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Despite the NHL’s emergence as the top pro league in North America, it wasn’t until the 1926-27 season that the Stanley Cup became identified solely with the league, which by then had grown from four founding teams (the Habs, the Montreal Wanderers, Ottawa, and Toronto) to 10, including the five-team American Division (Boston, New York, Pittsburgh, Detroit, and Chicago).


In 1918-19, the NHL’s second season, Lalonde and right winger Odie Cleghorn each led the Habs with 23 goals. Hall was Montreal’s top scorer on the backline, collecting 8 points in 17 games, equaling the output of Malone, a center, his former Bulldogs teammate.

The ’19 Cup Final had the Habs headed west for the full slate of games in Seattle, where the Metropolitans were the champs of the Pacific Coast Hockey Association. Along the long train ride west, in hopes of keeping their legs fresh for a tournament that would last nearly two weeks, the Habs stopped for exhibition games in Regina, Calgary, and Vancouver.

Finally, the best-of-five series began on March 19, but not before Metros star center Bernie Morris was grabbed by cops and hauled off on a charge of deserting the US Army. Morris (later a Bruin) was lost for the series, leaving Seattle with only an eight-man roster, including top goaltender Harry “Hap” Holmes.

The Habs arrived on the coast with a roster of 13, including Hall as one of their four blue liners. They would head home with only 12, along with a GM, George Kennedy, his health seriously impaired after the flu also landed him in the hospital.

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By March 1919, the Spanish Flu had been raging for a little more than a year and would last nearly two more years, through 1920. During its three-year scourge, in a world population then of less than two billion, it would infect some 500 million people. Estimates of fatalities range widely, from 17 million to 100 million.

Game 1 of the 1919 Final had the Metros shellacking the Habs, 7-0, with the Montreal net fronted by Georges Vezina. Yep, that Georges Vezina.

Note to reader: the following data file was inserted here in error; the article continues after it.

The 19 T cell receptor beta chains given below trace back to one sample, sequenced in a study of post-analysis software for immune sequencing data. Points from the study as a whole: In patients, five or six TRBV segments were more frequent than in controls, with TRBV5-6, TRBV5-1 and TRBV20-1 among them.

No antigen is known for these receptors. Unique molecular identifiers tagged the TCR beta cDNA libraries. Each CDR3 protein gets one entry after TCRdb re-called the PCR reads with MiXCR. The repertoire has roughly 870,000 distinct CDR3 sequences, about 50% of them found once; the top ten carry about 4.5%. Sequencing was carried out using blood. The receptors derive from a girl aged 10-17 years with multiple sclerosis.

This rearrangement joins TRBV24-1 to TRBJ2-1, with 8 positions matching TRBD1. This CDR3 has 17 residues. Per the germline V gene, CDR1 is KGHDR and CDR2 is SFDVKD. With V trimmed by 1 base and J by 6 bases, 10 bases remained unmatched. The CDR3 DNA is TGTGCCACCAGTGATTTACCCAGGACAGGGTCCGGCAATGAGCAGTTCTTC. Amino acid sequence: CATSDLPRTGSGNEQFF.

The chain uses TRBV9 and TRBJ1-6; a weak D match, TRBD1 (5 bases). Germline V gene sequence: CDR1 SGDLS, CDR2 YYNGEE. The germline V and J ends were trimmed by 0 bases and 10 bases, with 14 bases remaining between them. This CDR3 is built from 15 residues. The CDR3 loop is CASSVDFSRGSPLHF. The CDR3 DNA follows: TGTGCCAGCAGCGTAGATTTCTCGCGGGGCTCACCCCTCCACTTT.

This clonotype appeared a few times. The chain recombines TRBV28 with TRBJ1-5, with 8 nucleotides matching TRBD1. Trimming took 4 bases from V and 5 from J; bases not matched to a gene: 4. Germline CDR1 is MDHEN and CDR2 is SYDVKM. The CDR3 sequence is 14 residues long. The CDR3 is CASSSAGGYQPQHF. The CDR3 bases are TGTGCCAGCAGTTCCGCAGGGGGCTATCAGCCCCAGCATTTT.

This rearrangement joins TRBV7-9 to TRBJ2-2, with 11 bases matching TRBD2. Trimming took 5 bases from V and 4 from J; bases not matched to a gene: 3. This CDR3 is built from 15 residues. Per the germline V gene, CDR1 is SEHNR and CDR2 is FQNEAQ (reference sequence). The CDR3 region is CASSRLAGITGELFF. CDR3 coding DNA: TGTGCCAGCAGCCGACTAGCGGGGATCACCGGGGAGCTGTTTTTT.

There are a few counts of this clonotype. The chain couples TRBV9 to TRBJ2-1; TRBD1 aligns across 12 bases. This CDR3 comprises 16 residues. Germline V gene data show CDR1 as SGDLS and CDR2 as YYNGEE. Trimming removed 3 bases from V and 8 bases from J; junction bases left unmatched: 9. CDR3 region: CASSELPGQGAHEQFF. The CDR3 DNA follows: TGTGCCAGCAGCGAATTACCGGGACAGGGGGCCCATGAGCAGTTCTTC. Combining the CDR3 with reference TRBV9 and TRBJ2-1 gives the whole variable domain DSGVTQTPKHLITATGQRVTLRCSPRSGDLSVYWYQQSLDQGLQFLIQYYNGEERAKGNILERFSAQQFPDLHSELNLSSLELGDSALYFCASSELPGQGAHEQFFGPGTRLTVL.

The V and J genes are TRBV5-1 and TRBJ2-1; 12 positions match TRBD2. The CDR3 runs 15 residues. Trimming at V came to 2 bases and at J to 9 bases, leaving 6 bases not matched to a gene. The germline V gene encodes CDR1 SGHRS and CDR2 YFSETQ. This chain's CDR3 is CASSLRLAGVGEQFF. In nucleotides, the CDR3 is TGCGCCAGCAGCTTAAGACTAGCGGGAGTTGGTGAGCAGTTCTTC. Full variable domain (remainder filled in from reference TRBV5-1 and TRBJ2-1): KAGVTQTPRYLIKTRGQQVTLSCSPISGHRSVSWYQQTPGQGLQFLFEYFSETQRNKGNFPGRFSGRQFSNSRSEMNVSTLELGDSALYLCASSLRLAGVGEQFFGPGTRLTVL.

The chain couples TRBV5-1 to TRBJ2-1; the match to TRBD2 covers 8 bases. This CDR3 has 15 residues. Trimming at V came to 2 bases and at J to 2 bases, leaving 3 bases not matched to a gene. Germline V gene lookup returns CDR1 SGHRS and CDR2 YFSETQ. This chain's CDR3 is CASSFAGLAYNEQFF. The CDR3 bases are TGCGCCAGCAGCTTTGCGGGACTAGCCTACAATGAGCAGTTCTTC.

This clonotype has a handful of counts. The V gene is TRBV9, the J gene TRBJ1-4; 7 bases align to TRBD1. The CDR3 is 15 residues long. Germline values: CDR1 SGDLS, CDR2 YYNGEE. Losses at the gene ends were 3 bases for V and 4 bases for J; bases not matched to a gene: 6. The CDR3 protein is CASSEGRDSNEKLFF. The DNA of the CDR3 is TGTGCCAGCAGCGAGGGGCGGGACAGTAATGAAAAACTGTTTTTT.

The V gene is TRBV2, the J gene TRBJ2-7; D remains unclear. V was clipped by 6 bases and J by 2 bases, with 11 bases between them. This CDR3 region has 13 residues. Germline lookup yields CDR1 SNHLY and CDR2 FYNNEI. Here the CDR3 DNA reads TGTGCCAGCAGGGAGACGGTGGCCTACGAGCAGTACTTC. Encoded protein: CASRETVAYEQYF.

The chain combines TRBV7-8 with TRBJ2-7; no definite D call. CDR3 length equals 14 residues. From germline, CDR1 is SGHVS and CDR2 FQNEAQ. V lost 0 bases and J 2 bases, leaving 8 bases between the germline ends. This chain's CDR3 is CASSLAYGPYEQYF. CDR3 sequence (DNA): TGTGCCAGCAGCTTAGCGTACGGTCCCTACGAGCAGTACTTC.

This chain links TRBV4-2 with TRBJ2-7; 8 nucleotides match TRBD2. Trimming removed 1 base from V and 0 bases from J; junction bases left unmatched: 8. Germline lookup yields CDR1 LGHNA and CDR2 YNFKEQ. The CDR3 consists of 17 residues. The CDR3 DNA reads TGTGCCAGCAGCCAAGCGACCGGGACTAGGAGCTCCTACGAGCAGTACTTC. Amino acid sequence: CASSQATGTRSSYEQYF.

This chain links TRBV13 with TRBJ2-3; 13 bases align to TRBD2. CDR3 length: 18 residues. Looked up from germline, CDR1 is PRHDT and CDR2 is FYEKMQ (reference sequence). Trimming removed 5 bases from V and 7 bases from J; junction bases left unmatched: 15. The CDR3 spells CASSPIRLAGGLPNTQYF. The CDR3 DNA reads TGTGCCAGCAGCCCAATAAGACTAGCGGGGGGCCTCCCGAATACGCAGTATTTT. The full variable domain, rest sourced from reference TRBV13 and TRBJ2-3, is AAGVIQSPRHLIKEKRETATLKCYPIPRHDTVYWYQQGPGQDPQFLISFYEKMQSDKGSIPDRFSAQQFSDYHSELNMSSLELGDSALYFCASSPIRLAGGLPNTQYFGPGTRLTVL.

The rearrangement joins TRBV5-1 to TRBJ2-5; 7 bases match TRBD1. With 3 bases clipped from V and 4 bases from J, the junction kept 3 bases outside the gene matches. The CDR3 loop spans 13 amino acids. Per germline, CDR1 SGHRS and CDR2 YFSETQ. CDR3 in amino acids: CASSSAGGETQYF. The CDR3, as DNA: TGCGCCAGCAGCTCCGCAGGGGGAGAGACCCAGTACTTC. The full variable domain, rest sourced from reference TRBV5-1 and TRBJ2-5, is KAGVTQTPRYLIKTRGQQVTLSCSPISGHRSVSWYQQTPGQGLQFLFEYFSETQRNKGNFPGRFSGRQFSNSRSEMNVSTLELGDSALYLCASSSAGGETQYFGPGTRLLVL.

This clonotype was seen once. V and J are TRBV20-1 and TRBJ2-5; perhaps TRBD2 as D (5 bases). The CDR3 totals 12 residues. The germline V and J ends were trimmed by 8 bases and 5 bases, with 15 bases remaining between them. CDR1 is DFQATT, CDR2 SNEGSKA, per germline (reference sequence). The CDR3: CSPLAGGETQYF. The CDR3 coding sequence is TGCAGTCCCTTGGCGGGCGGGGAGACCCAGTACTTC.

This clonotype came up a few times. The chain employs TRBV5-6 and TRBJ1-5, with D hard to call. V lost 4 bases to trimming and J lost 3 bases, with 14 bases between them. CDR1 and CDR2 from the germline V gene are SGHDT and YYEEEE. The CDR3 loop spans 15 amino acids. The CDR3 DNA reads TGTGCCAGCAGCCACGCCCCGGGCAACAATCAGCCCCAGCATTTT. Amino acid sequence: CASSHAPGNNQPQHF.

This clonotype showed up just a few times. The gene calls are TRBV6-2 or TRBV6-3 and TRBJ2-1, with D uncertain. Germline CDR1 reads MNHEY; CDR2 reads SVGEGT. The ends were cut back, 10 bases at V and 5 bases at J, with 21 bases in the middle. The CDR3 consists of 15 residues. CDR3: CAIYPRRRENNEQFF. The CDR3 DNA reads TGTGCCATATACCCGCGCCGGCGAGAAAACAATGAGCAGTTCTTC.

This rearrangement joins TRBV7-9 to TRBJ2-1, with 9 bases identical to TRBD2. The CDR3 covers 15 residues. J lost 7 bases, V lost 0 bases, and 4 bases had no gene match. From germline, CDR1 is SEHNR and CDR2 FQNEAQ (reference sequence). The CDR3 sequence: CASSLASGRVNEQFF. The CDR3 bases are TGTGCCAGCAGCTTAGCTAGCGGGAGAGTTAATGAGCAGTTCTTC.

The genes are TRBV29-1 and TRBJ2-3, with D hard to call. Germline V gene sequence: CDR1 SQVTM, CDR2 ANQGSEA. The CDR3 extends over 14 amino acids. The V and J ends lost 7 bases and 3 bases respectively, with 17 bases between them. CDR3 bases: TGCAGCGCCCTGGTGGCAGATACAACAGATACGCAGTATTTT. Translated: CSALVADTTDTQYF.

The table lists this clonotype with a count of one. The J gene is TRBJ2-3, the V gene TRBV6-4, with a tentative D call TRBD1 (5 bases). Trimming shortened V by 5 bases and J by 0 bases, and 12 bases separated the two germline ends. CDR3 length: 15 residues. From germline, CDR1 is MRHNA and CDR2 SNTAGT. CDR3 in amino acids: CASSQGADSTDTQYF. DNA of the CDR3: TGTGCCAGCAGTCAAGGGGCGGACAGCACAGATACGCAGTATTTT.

The Metros entered Game 4 with a 2-1 series lead, but both goalies proved impenetrable, and the sides agreed to call it a 0-0 deadlock after two OTs failed to produce a goal.

Three days later, on March 29, the Habs and Metros were back at it, only to witness an exhausted Hall collapse on the ice in the first period and exit for the hospital. With such short rosters, players could be seen collapsing on their benches during the Game 4 OTs. Not only was pay low in that era, but so were work standards and player education in regard to rest, nutrition, and hydration.

Habs left winger Jack McDonald finally fired in the Game 5 winner 15 minutes into OT, setting up the decisive Game 6 for April 1. But by then, all but three of the Habs players were down with the flu, many hospitalized, including best pals Lalonde and Hall.

Kennedy, the Habs’ GM, also fighting the flu, was left with little option but to forfeit Game 6. But Seattle GM Pete Muldoon refused the offer, even after Kennedy failed in his attempt to recruit enough players off the nearby Victoria roster to cobble together a lineup for the title-deciding game.

With one team willing to accept defeat and the other side unwilling to claim victory, the series ended there. Now, 101 years later, 1919 stands as the only time the Cup hasn’t been awarded upon the completion of a season. Something similar happened in the spring of 2005, but no NHL games were played in 2004-05, the league and its players unable to agree to a collectively bargained contract after a league-imposed lockout.

Bad Joe Hall, still hospitalized, succumbed to pneumonia at 3 p.m. on April 5, one week after he collapsed on the ice.

According to writer Tom Hawthorn, who last year wrote a superb look-back on events of the series published by TheTyee.ca, Lalonde acted as a pallbearer at funeral services in downtown Vancouver.

Wife Mary, and the couple’s three children, learned of Joseph Harry Hall’s death, according to Hawthorn, while still making their way across Canada by train.

ETC.

Chara has been mum on future

Zdeno Chara hoisted the Stanley Cup in 2011.
Zdeno Chara hoisted the Stanley Cup in 2011.CHIN, BARRY/GLOBE STAFF PHOTO

Zdeno Chara, who earlier this season logged his 1,000th game as a Bruin (all as captain), will turn 43 on Wednesday. His contract, signed this time a year ago (March 23), runs out at the end of this season and there is no telling if he’ll sign again here or anywhere.

There’s the chance Big Z could be outta here.

“Not thinking about it right now,” said his longtime agent, Matt Keator. “Something we’ll all sit down with at the end of the year — Z, me, [Bruins GM] Don Sweeney — and figure out what’s next.”

Politely vague, isn’t it? And it should be concerning if you are a Black and Gold fan.

Chara responded much the same when he was asked about life after 2019-20 around the time he logged his 1,000th game in a Black and Gold sweater. He defaulted to his rote, sincere refrain about how much he loves hockey, cherishes competing, and otherwise lives to inhale and ingest everything about the game.